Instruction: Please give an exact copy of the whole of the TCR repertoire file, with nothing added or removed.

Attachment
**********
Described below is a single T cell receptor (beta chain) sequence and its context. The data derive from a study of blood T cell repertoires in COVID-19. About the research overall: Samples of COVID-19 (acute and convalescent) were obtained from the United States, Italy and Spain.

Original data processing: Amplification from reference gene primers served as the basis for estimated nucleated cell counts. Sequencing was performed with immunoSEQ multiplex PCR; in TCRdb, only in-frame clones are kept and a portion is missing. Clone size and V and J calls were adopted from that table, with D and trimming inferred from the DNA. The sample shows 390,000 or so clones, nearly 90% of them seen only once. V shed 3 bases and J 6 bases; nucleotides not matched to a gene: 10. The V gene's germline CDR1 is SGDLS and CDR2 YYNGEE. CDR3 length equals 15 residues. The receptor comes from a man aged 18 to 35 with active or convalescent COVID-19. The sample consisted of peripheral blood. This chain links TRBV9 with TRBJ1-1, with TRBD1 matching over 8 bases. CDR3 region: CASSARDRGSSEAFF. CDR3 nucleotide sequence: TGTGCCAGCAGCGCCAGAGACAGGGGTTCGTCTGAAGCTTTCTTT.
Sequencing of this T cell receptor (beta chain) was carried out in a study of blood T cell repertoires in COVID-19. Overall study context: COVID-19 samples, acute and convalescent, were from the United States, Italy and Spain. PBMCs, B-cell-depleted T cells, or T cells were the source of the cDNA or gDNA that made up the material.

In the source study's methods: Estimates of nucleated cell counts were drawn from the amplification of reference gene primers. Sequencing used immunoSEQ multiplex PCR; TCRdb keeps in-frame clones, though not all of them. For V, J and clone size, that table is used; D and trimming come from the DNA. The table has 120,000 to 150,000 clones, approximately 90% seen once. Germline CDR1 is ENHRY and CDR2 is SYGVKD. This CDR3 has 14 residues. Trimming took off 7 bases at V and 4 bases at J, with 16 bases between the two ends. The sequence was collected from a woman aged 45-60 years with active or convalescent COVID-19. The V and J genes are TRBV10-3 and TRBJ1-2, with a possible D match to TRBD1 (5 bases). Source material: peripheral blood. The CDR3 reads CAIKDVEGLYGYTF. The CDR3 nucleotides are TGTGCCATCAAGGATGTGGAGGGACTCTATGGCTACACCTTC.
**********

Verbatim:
Described below is a single T cell receptor (beta chain) sequence and its context. The data derive from a study of blood T cell repertoires in COVID-19. About the research overall: Samples of COVID-19 (acute and convalescent) were obtained from the United States, Italy and Spain.

Original data processing: Amplification from reference gene primers served as the basis for estimated nucleated cell counts. Sequencing was performed with immunoSEQ multiplex PCR; in TCRdb, only in-frame clones are kept and a portion is missing. Clone size and V and J calls were adopted from that table, with D and trimming inferred from the DNA. The sample shows 390,000 or so clones, nearly 90% of them seen only once. V shed 3 bases and J 6 bases; nucleotides not matched to a gene: 10. The V gene's germline CDR1 is SGDLS and CDR2 YYNGEE. CDR3 length equals 15 residues. The receptor comes from a man aged 18 to 35 with active or convalescent COVID-19. The sample consisted of peripheral blood. This chain links TRBV9 with TRBJ1-1, with TRBD1 matching over 8 bases. CDR3 region: CASSARDRGSSEAFF. CDR3 nucleotide sequence: TGTGCCAGCAGCGCCAGAGACAGGGGTTCGTCTGAAGCTTTCTTT.
Sequencing of this T cell receptor (beta chain) was carried out in a study of blood T cell repertoires in COVID-19. Overall study context: COVID-19 samples, acute and convalescent, were from the United States, Italy and Spain. PBMCs, B-cell-depleted T cells, or T cells were the source of the cDNA or gDNA that made up the material.

In the source study's methods: Estimates of nucleated cell counts were drawn from the amplification of reference gene primers. Sequencing used immunoSEQ multiplex PCR; TCRdb keeps in-frame clones, though not all of them. For V, J and clone size, that table is used; D and trimming come from the DNA. The table has 120,000 to 150,000 clones, approximately 90% seen once. Germline CDR1 is ENHRY and CDR2 is SYGVKD. This CDR3 has 14 residues. Trimming took off 7 bases at V and 4 bases at J, with 16 bases between the two ends. The sequence was collected from a woman aged 45-60 years with active or convalescent COVID-19. The V and J genes are TRBV10-3 and TRBJ1-2, with a possible D match to TRBD1 (5 bases). Source material: peripheral blood. The CDR3 reads CAIKDVEGLYGYTF. The CDR3 nucleotides are TGTGCCATCAAGGATGTGGAGGGACTCTATGGCTACACCTTC.